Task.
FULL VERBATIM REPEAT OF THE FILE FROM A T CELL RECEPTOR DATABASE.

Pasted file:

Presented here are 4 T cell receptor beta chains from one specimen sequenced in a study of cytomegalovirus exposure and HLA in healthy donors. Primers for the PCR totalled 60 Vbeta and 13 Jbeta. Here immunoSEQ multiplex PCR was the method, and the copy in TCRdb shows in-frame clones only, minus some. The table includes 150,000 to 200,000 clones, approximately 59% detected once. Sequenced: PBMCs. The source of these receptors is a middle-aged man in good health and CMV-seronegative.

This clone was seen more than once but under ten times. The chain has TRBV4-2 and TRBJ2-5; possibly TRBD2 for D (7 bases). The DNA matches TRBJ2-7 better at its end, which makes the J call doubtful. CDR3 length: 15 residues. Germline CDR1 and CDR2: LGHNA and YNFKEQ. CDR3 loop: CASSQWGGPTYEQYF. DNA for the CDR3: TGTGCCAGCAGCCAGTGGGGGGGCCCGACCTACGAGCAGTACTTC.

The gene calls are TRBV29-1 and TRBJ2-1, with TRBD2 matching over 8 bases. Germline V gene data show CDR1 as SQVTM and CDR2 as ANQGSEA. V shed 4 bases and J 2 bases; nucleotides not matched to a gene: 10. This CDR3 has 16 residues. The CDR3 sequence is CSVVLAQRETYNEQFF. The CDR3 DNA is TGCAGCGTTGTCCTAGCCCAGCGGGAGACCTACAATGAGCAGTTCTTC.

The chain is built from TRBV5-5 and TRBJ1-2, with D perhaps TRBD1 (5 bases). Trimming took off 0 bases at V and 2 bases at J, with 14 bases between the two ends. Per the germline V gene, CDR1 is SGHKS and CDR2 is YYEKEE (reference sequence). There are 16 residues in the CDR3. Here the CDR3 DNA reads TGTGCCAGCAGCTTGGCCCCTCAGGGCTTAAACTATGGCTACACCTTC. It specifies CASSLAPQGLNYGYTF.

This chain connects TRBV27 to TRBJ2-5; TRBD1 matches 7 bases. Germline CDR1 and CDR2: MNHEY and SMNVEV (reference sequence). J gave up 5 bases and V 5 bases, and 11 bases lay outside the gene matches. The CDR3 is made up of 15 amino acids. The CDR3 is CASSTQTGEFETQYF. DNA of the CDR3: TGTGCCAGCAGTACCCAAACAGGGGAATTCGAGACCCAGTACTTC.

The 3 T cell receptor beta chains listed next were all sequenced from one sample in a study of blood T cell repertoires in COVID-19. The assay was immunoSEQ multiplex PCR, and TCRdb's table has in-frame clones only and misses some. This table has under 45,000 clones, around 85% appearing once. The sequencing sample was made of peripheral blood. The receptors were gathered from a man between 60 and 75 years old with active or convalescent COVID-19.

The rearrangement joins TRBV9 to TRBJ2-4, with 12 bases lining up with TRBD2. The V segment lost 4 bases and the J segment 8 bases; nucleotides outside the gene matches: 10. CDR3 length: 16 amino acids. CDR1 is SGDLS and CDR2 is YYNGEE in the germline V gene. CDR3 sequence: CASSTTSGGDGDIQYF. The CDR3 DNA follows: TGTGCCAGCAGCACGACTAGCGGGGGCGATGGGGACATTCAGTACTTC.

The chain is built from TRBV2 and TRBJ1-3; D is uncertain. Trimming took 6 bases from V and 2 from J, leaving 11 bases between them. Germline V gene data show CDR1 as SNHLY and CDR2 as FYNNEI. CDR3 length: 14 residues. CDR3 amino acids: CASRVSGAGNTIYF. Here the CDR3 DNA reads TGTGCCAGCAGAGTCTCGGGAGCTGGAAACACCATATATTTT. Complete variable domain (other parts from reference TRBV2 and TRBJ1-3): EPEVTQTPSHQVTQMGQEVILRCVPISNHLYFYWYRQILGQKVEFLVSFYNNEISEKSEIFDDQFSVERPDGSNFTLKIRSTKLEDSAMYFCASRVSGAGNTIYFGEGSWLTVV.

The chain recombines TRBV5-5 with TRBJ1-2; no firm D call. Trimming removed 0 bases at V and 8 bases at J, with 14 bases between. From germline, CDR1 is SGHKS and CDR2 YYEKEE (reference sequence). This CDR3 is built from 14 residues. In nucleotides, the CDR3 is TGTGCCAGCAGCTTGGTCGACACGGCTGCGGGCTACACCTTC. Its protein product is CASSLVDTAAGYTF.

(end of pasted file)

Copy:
Presented here are 4 T cell receptor beta chains from one specimen sequenced in a study of cytomegalovirus exposure and HLA in healthy donors. Primers for the PCR totalled 60 Vbeta and 13 Jbeta. Here immunoSEQ multiplex PCR was the method, and the copy in TCRdb shows in-frame clones only, minus some. The table includes 150,000 to 200,000 clones, approximately 59% detected once. Sequenced: PBMCs. The source of these receptors is a middle-aged man in good health and CMV-seronegative.

This clone was seen more than once but under ten times. The chain has TRBV4-2 and TRBJ2-5; possibly TRBD2 for D (7 bases). The DNA matches TRBJ2-7 better at its end, which makes the J call doubtful. CDR3 length: 15 residues. Germline CDR1 and CDR2: LGHNA and YNFKEQ. CDR3 loop: CASSQWGGPTYEQYF. DNA for the CDR3: TGTGCCAGCAGCCAGTGGGGGGGCCCGACCTACGAGCAGTACTTC.

The gene calls are TRBV29-1 and TRBJ2-1, with TRBD2 matching over 8 bases. Germline V gene data show CDR1 as SQVTM and CDR2 as ANQGSEA. V shed 4 bases and J 2 bases; nucleotides not matched to a gene: 10. This CDR3 has 16 residues. The CDR3 sequence is CSVVLAQRETYNEQFF. The CDR3 DNA is TGCAGCGTTGTCCTAGCCCAGCGGGAGACCTACAATGAGCAGTTCTTC.

The chain is built from TRBV5-5 and TRBJ1-2, with D perhaps TRBD1 (5 bases). Trimming took off 0 bases at V and 2 bases at J, with 14 bases between the two ends. Per the germline V gene, CDR1 is SGHKS and CDR2 is YYEKEE (reference sequence). There are 16 residues in the CDR3. Here the CDR3 DNA reads TGTGCCAGCAGCTTGGCCCCTCAGGGCTTAAACTATGGCTACACCTTC. It specifies CASSLAPQGLNYGYTF.

This chain connects TRBV27 to TRBJ2-5; TRBD1 matches 7 bases. Germline CDR1 and CDR2: MNHEY and SMNVEV (reference sequence). J gave up 5 bases and V 5 bases, and 11 bases lay outside the gene matches. The CDR3 is made up of 15 amino acids. The CDR3 is CASSTQTGEFETQYF. DNA of the CDR3: TGTGCCAGCAGTACCCAAACAGGGGAATTCGAGACCCAGTACTTC.

The 3 T cell receptor beta chains listed next were all sequenced from one sample in a study of blood T cell repertoires in COVID-19. The assay was immunoSEQ multiplex PCR, and TCRdb's table has in-frame clones only and misses some. This table has under 45,000 clones, around 85% appearing once. The sequencing sample was made of peripheral blood. The receptors were gathered from a man between 60 and 75 years old with active or convalescent COVID-19.

The rearrangement joins TRBV9 to TRBJ2-4, with 12 bases lining up with TRBD2. The V segment lost 4 bases and the J segment 8 bases; nucleotides outside the gene matches: 10. CDR3 length: 16 amino acids. CDR1 is SGDLS and CDR2 is YYNGEE in the germline V gene. CDR3 sequence: CASSTTSGGDGDIQYF. The CDR3 DNA follows: TGTGCCAGCAGCACGACTAGCGGGGGCGATGGGGACATTCAGTACTTC.

The chain is built from TRBV2 and TRBJ1-3; D is uncertain. Trimming took 6 bases from V and 2 from J, leaving 11 bases between them. Germline V gene data show CDR1 as SNHLY and CDR2 as FYNNEI. CDR3 length: 14 residues. CDR3 amino acids: CASRVSGAGNTIYF. Here the CDR3 DNA reads TGTGCCAGCAGAGTCTCGGGAGCTGGAAACACCATATATTTT. Complete variable domain (other parts from reference TRBV2 and TRBJ1-3): EPEVTQTPSHQVTQMGQEVILRCVPISNHLYFYWYRQILGQKVEFLVSFYNNEISEKSEIFDDQFSVERPDGSNFTLKIRSTKLEDSAMYFCASRVSGAGNTIYFGEGSWLTVV.

The chain recombines TRBV5-5 with TRBJ1-2; no firm D call. Trimming removed 0 bases at V and 8 bases at J, with 14 bases between. From germline, CDR1 is SGHKS and CDR2 YYEKEE (reference sequence). This CDR3 is built from 14 residues. In nucleotides, the CDR3 is TGTGCCAGCAGCTTGGTCGACACGGCTGCGGGCTACACCTTC. Its protein product is CASSLVDTAAGYTF.